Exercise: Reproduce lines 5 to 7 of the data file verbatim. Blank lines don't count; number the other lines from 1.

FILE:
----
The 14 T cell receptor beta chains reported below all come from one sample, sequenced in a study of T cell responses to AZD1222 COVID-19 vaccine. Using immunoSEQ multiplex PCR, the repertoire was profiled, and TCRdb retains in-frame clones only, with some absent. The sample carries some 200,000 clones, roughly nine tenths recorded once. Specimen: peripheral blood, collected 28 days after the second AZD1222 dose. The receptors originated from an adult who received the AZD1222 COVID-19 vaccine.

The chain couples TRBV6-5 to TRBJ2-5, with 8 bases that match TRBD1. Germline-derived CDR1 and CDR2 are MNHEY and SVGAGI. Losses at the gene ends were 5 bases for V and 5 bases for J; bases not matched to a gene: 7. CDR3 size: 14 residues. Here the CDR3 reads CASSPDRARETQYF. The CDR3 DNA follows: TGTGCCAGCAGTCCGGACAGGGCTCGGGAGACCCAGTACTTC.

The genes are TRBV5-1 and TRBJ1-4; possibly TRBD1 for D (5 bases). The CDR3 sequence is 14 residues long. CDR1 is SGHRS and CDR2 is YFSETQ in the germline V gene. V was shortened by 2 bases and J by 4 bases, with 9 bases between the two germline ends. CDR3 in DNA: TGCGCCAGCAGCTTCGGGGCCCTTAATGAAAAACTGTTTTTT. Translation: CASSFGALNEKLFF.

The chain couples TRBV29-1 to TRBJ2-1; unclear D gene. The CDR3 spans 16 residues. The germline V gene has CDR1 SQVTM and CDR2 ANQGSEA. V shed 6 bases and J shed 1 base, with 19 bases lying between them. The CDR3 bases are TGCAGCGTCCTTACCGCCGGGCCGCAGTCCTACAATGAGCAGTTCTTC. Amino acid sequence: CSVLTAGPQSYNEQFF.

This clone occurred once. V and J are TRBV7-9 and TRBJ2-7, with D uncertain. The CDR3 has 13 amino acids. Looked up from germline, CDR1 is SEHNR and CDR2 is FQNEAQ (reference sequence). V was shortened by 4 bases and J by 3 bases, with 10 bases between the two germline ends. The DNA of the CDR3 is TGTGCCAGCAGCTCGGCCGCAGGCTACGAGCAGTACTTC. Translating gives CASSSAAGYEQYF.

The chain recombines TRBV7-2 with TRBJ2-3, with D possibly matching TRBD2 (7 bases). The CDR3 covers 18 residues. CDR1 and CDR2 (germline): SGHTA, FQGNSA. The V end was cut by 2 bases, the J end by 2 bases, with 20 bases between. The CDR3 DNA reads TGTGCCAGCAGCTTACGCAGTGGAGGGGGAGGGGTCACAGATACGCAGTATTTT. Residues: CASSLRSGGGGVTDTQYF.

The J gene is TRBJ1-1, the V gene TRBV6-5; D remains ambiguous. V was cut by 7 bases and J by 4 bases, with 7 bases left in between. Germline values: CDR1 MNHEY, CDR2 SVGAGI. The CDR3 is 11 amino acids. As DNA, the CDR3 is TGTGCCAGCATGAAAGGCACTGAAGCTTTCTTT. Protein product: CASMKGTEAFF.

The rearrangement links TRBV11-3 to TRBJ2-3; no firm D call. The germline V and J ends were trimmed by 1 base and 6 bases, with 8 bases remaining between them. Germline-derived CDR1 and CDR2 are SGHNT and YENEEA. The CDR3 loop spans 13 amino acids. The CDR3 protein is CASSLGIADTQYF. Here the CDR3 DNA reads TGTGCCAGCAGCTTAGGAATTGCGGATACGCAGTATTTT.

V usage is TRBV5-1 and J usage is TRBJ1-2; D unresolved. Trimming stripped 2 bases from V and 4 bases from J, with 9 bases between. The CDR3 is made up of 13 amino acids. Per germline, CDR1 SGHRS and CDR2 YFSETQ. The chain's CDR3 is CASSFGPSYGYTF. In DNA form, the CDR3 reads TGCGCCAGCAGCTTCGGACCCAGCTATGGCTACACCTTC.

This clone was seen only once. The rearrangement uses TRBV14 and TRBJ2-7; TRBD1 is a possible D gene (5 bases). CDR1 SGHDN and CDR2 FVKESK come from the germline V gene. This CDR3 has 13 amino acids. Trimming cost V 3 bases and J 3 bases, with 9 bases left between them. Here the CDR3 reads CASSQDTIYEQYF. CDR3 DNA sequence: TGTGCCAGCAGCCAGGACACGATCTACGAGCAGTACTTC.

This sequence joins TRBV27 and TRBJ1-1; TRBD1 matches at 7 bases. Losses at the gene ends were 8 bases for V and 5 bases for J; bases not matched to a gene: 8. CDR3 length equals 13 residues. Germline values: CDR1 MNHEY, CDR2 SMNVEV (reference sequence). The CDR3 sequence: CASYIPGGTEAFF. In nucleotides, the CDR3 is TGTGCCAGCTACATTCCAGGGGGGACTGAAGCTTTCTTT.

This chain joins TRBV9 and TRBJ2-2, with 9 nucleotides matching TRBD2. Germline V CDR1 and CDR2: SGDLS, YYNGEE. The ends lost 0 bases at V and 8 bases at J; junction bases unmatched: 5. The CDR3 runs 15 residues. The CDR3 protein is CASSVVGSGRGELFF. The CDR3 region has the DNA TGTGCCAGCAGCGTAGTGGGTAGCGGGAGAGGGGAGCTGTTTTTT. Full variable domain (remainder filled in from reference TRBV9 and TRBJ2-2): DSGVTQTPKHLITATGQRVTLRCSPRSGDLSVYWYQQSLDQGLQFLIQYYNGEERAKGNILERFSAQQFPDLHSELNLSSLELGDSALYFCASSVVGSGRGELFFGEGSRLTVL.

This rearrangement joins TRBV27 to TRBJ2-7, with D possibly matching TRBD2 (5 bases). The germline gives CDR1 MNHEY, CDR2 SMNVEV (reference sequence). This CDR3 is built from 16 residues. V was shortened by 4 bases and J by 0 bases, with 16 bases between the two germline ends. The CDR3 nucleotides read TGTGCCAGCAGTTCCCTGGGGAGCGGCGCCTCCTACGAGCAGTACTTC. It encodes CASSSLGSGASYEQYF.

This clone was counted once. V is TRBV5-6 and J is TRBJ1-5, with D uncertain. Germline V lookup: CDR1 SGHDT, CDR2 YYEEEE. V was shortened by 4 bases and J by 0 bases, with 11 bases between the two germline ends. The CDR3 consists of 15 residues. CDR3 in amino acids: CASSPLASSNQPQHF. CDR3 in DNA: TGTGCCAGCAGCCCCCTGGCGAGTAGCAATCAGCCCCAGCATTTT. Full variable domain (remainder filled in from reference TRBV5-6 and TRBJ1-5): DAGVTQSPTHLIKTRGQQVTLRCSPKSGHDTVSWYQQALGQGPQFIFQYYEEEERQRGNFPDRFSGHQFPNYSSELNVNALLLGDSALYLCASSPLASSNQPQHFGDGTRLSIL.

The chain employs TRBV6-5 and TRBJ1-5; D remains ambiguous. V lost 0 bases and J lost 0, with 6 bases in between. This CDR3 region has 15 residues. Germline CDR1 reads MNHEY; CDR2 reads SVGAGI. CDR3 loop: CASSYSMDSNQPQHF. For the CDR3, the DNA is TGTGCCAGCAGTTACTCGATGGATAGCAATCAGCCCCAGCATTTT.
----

This clone occurred once. V and J are TRBV7-9 and TRBJ2-7, with D uncertain. The CDR3 has 13 amino acids. Looked up from germline, CDR1 is SEHNR and CDR2 is FQNEAQ (reference sequence). V was shortened by 4 bases and J by 3 bases, with 10 bases between the two germline ends. The DNA of the CDR3 is TGTGCCAGCAGCTCGGCCGCAGGCTACGAGCAGTACTTC. Translating gives CASSSAAGYEQYF.

The chain recombines TRBV7-2 with TRBJ2-3, with D possibly matching TRBD2 (7 bases). The CDR3 covers 18 residues. CDR1 and CDR2 (germline): SGHTA, FQGNSA. The V end was cut by 2 bases, the J end by 2 bases, with 20 bases between. The CDR3 DNA reads TGTGCCAGCAGCTTACGCAGTGGAGGGGGAGGGGTCACAGATACGCAGTATTTT. Residues: CASSLRSGGGGVTDTQYF.

The J gene is TRBJ1-1, the V gene TRBV6-5; D remains ambiguous. V was cut by 7 bases and J by 4 bases, with 7 bases left in between. Germline values: CDR1 MNHEY, CDR2 SVGAGI. The CDR3 is 11 amino acids. As DNA, the CDR3 is TGTGCCAGCATGAAAGGCACTGAAGCTTTCTTT. Protein product: CASMKGTEAFF.